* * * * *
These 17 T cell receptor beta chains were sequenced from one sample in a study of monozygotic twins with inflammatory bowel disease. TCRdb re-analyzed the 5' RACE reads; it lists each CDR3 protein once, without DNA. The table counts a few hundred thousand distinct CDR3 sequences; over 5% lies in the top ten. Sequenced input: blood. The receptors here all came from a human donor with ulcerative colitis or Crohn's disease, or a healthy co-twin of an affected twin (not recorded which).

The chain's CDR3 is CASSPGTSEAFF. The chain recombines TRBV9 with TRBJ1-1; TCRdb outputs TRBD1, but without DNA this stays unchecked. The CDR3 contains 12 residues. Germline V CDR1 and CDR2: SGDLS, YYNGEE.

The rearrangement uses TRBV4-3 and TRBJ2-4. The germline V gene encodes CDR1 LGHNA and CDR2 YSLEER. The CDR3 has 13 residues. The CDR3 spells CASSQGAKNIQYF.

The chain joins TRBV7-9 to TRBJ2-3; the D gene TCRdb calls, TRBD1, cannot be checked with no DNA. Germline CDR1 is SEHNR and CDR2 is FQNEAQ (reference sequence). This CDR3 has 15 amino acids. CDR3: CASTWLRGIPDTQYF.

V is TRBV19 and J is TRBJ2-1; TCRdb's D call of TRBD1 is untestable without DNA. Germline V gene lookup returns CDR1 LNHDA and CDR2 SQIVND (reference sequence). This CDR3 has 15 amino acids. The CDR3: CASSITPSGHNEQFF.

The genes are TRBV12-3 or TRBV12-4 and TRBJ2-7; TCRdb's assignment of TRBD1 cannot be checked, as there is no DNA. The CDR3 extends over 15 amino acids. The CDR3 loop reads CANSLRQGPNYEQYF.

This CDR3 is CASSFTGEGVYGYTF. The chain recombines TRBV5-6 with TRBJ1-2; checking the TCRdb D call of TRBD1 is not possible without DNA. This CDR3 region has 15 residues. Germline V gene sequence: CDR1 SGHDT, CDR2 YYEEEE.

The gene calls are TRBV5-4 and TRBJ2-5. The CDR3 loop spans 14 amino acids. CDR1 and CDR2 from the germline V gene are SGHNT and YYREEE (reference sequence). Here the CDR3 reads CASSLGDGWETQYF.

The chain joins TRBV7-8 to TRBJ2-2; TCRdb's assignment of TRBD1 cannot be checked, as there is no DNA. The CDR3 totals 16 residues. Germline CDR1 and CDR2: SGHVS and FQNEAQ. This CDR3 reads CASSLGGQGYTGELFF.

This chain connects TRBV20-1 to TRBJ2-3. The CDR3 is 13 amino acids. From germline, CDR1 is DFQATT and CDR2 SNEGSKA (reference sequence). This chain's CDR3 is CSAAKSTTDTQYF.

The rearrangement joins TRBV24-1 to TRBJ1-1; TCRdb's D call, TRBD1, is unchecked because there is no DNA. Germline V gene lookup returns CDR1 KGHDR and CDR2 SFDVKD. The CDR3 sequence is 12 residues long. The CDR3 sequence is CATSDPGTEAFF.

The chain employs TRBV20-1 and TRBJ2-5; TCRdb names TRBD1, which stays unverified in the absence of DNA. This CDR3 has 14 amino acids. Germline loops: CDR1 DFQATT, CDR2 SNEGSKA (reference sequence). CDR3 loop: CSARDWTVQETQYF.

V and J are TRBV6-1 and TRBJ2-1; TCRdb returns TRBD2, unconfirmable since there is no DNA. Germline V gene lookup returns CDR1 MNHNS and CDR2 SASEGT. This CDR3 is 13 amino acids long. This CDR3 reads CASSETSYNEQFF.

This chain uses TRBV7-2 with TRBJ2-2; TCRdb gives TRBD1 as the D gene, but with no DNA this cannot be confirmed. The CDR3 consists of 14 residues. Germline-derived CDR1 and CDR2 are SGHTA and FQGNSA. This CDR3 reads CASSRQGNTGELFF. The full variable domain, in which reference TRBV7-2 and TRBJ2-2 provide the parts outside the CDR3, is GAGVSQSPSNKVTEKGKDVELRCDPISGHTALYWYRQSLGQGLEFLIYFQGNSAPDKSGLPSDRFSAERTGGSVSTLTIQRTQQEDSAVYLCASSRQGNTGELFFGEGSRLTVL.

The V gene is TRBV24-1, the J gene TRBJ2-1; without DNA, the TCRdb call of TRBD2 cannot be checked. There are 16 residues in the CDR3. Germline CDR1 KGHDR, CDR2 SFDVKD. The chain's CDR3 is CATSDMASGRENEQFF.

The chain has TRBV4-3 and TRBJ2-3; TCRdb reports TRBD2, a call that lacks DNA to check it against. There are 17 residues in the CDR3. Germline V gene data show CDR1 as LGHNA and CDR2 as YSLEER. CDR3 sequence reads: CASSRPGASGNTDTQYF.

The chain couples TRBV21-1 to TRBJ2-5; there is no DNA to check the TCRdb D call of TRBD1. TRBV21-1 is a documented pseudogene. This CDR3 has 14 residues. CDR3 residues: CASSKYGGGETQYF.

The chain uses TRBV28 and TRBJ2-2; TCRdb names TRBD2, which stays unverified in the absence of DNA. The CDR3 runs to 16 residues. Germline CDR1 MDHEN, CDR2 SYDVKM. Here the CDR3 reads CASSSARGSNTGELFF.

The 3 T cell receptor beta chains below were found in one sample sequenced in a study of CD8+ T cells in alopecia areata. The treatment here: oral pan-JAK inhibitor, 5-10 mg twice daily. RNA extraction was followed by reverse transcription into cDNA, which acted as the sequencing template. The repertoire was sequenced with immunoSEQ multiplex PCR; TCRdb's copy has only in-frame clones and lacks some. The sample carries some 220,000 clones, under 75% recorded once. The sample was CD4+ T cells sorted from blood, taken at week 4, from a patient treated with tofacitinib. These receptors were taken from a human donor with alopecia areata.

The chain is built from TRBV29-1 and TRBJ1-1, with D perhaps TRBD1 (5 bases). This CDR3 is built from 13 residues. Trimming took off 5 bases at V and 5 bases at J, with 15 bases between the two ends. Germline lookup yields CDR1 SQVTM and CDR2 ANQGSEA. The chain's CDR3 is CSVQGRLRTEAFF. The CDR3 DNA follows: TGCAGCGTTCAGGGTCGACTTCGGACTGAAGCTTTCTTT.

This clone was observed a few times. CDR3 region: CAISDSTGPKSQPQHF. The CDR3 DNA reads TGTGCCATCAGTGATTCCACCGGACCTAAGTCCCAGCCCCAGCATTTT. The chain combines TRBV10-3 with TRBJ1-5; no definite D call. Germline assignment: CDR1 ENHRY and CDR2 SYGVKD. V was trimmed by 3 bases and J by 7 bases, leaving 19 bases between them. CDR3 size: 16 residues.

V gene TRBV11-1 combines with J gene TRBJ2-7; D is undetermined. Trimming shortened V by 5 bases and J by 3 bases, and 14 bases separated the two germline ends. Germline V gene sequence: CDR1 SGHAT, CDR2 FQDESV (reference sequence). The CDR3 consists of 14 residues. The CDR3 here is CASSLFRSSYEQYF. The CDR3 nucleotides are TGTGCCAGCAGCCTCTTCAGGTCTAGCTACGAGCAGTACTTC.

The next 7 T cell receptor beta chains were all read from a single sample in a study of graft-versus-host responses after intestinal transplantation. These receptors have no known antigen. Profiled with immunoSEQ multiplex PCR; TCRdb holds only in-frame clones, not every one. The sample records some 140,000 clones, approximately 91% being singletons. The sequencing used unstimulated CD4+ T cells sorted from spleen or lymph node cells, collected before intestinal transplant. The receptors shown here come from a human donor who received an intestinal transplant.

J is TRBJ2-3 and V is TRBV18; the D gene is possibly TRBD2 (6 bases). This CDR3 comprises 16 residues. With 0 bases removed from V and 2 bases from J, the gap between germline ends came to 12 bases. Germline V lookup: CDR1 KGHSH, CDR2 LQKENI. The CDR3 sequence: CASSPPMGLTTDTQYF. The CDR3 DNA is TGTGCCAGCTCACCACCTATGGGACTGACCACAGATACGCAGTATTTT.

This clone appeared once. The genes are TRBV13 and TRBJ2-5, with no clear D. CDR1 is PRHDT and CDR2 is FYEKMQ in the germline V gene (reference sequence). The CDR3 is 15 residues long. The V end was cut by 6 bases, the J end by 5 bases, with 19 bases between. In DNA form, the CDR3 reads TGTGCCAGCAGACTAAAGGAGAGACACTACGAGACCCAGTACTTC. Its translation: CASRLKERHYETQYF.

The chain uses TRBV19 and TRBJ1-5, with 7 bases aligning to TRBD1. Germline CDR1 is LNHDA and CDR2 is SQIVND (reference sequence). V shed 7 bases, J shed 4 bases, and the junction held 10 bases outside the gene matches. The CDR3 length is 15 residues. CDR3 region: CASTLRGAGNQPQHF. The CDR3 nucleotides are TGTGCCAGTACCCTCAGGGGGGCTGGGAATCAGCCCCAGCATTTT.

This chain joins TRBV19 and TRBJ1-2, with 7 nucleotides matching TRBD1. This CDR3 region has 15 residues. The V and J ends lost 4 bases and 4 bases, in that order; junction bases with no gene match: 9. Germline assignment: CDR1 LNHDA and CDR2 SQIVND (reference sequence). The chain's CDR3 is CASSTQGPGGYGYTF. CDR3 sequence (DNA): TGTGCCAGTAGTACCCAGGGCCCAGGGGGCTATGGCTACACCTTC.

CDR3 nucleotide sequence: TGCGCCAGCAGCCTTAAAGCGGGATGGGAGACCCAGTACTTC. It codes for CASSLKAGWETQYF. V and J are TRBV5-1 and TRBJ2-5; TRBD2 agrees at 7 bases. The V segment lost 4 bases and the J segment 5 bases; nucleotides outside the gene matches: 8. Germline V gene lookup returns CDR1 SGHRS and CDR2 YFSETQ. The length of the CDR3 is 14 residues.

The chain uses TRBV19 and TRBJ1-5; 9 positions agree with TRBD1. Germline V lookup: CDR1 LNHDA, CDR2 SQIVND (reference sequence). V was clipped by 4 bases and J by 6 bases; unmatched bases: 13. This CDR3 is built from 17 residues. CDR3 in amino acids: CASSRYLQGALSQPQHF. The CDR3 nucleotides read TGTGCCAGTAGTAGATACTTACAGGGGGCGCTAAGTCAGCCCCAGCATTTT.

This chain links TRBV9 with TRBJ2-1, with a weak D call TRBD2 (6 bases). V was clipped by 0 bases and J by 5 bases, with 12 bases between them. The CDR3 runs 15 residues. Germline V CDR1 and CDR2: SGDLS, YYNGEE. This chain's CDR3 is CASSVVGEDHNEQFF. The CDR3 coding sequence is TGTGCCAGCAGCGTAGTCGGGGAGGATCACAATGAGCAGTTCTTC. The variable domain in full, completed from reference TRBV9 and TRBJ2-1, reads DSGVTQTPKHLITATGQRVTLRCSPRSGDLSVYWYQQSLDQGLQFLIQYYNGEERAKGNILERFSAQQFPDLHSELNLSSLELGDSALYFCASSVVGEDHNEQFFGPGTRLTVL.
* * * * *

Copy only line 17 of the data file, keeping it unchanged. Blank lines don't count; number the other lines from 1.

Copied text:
The chain couples TRBV21-1 to TRBJ2-5; there is no DNA to check the TCRdb D call of TRBD1. TRBV21-1 is a documented pseudogene. This CDR3 has 14 residues. CDR3 residues: CASSKYGGGETQYF.